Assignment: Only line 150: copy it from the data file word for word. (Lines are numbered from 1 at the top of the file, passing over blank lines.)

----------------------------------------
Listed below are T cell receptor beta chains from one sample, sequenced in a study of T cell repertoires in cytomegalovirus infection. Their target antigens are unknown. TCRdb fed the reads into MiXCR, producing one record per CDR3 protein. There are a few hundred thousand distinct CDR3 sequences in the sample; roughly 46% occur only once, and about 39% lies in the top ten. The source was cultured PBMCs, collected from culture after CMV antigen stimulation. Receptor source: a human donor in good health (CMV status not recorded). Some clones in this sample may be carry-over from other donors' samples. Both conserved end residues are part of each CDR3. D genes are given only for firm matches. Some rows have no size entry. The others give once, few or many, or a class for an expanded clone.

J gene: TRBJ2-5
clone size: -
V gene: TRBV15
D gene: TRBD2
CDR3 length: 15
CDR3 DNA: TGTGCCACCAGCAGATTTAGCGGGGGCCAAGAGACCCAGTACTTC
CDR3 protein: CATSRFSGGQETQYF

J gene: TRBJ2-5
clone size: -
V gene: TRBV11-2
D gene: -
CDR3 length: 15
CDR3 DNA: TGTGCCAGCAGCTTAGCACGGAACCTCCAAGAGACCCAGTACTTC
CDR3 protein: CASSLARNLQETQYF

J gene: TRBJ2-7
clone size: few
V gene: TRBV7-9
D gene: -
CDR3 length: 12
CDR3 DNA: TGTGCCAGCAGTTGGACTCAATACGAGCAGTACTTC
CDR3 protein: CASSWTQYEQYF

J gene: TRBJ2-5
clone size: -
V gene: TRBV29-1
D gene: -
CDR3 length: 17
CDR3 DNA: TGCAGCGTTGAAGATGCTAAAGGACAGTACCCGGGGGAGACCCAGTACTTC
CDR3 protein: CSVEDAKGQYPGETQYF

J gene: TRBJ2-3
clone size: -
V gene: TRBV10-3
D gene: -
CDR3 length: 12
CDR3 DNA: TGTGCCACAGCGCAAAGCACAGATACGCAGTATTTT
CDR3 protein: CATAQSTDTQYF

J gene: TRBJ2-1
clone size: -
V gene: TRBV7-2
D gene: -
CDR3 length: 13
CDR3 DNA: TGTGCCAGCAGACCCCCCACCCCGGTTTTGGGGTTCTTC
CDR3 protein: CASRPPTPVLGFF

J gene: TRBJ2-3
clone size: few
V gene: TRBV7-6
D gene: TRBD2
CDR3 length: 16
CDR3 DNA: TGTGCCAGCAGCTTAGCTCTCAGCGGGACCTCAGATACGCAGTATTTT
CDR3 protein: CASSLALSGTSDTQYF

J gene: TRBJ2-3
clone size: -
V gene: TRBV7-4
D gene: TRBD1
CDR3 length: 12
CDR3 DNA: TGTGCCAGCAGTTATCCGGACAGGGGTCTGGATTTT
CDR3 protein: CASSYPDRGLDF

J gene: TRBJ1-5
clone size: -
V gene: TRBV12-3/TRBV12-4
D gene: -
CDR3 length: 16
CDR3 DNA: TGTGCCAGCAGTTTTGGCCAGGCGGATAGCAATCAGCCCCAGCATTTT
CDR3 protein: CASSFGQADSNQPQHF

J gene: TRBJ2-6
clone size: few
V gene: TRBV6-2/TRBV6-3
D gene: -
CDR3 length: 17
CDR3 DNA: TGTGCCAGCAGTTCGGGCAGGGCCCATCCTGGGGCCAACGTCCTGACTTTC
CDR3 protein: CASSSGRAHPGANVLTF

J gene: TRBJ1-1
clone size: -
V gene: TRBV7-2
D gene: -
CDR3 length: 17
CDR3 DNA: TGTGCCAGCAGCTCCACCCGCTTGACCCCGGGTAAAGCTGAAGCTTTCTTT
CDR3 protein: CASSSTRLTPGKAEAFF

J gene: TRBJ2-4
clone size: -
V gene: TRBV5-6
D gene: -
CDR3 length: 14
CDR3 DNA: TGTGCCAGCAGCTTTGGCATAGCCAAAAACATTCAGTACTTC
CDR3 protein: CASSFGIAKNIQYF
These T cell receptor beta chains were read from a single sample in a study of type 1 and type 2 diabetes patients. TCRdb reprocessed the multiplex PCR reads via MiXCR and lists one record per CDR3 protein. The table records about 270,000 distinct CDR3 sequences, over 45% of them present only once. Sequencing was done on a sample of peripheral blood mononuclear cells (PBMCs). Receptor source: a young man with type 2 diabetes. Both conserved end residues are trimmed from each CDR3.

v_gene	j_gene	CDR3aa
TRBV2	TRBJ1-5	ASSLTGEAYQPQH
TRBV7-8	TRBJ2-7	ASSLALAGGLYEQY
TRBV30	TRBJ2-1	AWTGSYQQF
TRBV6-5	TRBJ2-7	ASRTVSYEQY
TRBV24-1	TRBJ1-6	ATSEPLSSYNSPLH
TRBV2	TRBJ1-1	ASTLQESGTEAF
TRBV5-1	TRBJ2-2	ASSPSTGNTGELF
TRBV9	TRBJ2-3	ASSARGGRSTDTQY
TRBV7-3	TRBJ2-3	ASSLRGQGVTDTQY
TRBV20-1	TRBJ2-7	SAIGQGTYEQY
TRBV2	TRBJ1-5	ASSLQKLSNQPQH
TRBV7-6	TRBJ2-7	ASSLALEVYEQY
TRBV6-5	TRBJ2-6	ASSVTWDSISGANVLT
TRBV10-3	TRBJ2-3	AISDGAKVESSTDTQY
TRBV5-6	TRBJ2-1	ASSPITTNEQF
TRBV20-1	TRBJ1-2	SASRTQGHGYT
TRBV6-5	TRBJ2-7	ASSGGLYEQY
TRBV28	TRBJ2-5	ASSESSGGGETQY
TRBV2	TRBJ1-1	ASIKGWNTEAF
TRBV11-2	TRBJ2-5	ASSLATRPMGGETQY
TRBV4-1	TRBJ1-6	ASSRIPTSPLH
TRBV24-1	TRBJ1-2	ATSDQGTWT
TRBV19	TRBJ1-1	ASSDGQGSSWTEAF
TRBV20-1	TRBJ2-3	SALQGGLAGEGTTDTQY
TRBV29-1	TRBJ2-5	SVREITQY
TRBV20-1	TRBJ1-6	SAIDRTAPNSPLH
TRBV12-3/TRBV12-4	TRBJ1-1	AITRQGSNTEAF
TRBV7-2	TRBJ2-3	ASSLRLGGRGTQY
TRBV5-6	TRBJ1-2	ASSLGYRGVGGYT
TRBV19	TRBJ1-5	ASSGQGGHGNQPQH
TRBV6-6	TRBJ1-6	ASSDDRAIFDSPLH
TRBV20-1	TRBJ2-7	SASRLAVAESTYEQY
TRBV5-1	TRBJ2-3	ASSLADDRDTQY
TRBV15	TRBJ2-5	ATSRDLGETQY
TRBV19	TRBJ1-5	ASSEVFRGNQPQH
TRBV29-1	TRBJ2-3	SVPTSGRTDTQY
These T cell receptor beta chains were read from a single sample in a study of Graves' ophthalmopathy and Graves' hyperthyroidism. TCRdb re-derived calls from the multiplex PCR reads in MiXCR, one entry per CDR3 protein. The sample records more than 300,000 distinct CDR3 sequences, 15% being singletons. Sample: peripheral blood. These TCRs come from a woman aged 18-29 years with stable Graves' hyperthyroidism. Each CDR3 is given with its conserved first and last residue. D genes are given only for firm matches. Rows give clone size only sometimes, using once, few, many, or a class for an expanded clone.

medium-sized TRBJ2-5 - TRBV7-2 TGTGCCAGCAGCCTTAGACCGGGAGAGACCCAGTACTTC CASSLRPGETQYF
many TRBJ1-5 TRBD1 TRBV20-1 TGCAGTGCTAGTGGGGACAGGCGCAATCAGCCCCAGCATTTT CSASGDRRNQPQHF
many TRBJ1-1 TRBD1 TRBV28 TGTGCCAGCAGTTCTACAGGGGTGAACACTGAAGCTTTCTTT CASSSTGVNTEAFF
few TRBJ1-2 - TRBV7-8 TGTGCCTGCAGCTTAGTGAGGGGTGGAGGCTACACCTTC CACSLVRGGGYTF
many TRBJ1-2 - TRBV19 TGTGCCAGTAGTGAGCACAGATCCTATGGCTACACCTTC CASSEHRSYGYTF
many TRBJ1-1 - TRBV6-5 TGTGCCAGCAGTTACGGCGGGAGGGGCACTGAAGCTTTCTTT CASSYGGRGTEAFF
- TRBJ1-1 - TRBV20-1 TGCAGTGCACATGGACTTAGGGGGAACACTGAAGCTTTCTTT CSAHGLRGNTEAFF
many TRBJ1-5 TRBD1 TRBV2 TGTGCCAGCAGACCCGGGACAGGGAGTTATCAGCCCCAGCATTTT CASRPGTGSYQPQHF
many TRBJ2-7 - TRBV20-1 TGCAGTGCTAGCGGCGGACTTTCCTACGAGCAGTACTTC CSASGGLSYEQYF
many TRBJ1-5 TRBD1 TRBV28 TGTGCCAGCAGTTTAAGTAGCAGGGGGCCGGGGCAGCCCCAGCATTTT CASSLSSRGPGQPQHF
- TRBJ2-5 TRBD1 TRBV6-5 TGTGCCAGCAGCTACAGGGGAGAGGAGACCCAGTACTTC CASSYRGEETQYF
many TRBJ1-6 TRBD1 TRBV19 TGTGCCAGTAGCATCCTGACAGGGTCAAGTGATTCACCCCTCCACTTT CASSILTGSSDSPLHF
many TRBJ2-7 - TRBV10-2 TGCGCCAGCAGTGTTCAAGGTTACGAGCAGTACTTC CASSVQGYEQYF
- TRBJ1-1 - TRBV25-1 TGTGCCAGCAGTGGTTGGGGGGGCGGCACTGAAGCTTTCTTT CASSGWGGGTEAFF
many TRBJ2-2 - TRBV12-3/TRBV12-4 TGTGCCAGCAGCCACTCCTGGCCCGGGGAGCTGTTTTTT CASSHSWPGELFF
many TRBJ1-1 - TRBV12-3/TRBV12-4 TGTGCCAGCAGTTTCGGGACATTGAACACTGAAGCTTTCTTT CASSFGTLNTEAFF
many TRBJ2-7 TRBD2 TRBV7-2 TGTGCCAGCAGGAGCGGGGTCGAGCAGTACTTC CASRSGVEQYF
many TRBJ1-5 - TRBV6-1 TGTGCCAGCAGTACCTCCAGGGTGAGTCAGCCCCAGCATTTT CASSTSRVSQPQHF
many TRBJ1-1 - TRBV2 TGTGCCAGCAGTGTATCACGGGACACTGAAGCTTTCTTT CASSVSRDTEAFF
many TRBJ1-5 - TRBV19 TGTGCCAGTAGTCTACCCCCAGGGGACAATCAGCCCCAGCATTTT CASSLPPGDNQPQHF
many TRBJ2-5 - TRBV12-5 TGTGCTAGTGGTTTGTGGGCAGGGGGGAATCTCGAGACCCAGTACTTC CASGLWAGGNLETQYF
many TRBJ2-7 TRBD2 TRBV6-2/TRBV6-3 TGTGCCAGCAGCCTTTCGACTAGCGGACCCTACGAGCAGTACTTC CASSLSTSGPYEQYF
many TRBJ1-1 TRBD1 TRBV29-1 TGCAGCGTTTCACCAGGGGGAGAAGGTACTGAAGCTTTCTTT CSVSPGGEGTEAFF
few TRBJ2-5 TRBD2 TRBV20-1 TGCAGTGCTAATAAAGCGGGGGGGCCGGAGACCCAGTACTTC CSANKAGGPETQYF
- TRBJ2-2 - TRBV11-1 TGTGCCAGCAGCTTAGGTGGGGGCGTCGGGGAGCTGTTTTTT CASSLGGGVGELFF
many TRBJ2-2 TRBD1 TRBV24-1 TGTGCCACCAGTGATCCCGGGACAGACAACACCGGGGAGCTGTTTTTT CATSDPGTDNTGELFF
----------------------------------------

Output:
many TRBJ2-2 TRBD1 TRBV24-1 TGTGCCACCAGTGATCCCGGGACAGACAACACCGGGGAGCTGTTTTTT CATSDPGTDNTGELFF